Louis Charles Mah De La Bourdonnais, descended from an ancient and noble family, was educated in the College of Henri Quatre, and succeeded his father has heir of an old estate. This he lost in a building speculation at St. Maloes, remotely owing to the enormous faculty of "constructiveness," pointed out by Dr. Elliotson in lecturing in the Phrenological Society upon the cast of La Bourdonnais' head, which I had manage to get taken after death; and upon which greatly rested his Chess powers, coupled with enormous "combativeness." Reduced in his means to "zero," with a wife and child to support, the French champion for years had possessed no resources beyond the small gains he made daily, playing Chess for a franc per game, and his salary of 50 or 60 a year as Secretary of the Paris Chess Club.

Alexander McDonnell, 1798-1835

Alexander Macdonnell, the son of a Belfast physician, was unmarried, of simple habits, good health, and trained to figures and calculations as a merchant here and in the West Indies. He was the author of several works on political economy; and after his return from Demerara until his death, held the post of Secretary to the West India Committee of Merchants, with a stipend of twelve hundred a year, and work to do only when the Houses of Parliament were sitting. He resided quietly in a boarding-house in Tavistock-square, and was one of the most temperate men I ever knew. His duties were to watch the progress of bills connected with the West Indies through the two Houses of Parliament, and defend with his pen the interests of those beautiful islands, subsequently plunged into comparative ruin through the strong bray of Exeter Hall, frightening a weak and time-serving ministry into sudden negro emancipation.

Lewis, in his MS. note-book now in v. d. Lasa's library, wrote M'Donnel as a rule, but occasionally Macdonnel.

He was the son of Dr. M'Donnell, of Belfast, and for many years filled the honorable situation, in this metropolis, of Secretary to the Committee of West India Merchants. Mr. Alexander M'Donnell was also the author of various works on political economy, distinguished, as might be expected, for their originality of thought and depth of research.

Location: Westminster Chess Club

Westminster Chess Club, 20, Bedford-street, Covent-garden.—This Club has now been established about two years, and already comprises nearly One Hundred and Fifty Members, including the first Players of the day. It combines all the advantages of an ordinary Club with those to be derived by amateurs, from constant opportunities of practising with Chess Players of every grade. The house is well situated, handsomely furnished, and admirably adapted for its various purpose.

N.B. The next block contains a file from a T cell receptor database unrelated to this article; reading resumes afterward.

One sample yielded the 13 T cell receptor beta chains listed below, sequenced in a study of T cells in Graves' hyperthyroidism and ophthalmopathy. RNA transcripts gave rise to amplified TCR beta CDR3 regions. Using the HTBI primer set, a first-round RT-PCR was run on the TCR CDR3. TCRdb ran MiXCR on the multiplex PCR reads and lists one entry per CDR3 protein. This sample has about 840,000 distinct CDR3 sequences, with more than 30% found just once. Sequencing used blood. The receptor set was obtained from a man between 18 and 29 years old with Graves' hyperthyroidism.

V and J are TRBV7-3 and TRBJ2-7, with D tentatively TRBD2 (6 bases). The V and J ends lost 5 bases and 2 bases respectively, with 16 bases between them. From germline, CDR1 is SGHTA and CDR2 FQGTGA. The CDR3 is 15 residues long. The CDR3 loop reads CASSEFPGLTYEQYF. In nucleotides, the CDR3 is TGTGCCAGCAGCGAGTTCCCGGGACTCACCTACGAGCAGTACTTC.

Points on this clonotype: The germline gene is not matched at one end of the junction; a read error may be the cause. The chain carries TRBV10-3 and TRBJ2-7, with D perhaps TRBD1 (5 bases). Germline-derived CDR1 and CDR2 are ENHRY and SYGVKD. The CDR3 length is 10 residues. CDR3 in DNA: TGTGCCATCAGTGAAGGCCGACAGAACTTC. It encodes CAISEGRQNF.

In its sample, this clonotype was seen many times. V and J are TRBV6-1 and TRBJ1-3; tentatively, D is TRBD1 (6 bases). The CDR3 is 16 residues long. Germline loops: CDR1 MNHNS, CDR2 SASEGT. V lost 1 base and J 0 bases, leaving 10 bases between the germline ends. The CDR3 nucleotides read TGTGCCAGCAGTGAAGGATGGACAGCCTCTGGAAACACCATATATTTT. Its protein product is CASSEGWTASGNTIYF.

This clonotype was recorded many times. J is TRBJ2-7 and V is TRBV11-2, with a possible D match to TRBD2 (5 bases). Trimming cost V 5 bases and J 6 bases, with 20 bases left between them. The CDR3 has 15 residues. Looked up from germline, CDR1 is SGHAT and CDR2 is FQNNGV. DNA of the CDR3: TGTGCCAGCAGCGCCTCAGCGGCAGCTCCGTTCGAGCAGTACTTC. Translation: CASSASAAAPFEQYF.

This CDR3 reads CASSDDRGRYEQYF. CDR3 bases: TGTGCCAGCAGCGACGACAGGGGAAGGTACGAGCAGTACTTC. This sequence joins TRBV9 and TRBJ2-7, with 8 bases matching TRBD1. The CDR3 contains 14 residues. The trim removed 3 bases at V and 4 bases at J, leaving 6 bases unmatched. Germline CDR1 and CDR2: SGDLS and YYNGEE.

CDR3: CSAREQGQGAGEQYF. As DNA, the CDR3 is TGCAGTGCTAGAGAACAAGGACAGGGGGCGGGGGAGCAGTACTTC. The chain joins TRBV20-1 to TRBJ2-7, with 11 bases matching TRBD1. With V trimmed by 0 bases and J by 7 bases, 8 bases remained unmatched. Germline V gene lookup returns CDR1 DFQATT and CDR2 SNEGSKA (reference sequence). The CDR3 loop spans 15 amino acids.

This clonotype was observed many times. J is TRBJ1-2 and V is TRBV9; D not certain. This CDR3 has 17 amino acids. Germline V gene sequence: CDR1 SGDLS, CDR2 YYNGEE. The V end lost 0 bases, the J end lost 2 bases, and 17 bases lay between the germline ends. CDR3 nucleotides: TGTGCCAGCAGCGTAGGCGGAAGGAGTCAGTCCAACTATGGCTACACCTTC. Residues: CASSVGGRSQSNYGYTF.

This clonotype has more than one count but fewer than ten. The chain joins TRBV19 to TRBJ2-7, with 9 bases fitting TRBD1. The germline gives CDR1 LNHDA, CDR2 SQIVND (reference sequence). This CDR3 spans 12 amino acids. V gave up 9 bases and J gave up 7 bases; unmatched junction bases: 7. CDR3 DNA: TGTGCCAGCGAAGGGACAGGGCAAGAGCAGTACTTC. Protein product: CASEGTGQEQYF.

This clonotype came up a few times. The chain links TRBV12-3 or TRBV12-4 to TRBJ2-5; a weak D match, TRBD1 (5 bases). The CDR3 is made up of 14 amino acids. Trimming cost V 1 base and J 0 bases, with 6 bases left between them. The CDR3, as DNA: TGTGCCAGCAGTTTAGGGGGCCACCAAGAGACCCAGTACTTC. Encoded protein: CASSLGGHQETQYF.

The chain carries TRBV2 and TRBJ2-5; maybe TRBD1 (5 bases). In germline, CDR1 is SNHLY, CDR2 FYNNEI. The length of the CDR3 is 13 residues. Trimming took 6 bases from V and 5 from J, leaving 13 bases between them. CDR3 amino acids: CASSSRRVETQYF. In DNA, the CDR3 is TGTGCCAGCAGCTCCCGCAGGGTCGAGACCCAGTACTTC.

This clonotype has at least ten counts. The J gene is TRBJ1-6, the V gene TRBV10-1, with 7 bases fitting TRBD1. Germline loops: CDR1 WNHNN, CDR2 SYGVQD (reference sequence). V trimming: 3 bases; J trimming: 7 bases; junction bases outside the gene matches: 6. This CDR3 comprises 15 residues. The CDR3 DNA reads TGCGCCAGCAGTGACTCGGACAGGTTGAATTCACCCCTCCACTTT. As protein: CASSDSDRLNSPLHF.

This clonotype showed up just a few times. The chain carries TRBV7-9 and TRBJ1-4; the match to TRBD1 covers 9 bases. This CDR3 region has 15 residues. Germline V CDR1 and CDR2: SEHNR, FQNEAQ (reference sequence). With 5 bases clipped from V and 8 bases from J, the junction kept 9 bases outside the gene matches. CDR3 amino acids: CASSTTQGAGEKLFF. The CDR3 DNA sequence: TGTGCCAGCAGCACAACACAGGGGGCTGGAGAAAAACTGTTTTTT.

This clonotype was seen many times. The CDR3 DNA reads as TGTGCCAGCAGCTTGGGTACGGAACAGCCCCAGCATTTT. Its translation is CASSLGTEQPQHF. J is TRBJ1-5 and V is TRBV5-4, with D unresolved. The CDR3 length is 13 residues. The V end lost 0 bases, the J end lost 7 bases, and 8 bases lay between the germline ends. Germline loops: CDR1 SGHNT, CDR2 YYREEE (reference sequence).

The Chess Room is supplied with all the leading Newspapers, Magazines, and Reviews, together with a well-selected Chess Library.

The Dining Room is spacious, and can accommodate a numerous party. An excellent house dinner is provided daily at five o'clock, every attention being paid to style, comfort, and economy. Refreshments can be had at all other times, a professed cook being constantly in attendance.

The Cigar Room is in every suited for its purpose, being lofty and well ventilated.

The Billiard Room contains one of Thurston's improved Petrosian Tables, and the terms of play are equally moderate with those of other Clubs.

Every proper facility is given to Gentlemen desirous of joining the Club, the annual subscription to which is two guineas, and the entrance fee one guinea, payable in advance. Members have the privilege of introducing a friend occasionally, in conformity to the laws of the Club, which, together with a list of its members, may be had on personal application to Mr. Huttman, at the Club House, any day between the hours of 10 A.M. and 12 P.M.

The scientific game of Polish Draughts has recently been introduced into the Club at the suggestion of several eminent Chess Players.
London Morning Post, 1834.10.04, p1

The Westminster Chess Club.—This club, which is held at No. 20, Bedford-street, Covent-garden, we are glad to hear continues to flourish and increase in numbers. There is no place in London at which rational amusement can be obtained at less expence and with less dangerous excitement.

Chess.—L. S. is informed, that the annual subscription to the Westminster Chess Club is only two guineas; elegant rooms, always open—a dozen Daily Papers—the cheapest feeding in London—and the opportunity of witnessing the play of the first artists going—and all for three-halfpence a day! Why, it costs you a shilling a week to have the loan of a Newspaper for only one hour matudinally. Success, we cry, to the energetic proprietor, Mr. Huttmann!

Dates: 1834

The votaries of this noble and fashionable recreation will thank us for presenting them with a game played at the Westminster Chess Club on Saturday last between one of the first players in Europe and a Gentleman holding no mean rank among the scientific body of amateurs of which the Westminster Chess Club is chiefly composed.
London Morning Post, 1834.06.14, p3

The great French chessplayer, M. de Labouronnais, has at length paid London his long-promised visit, and is now playing daily at the Westminster Chess Club in Bedford-street.
London Morning Post, 1834.06.28, p6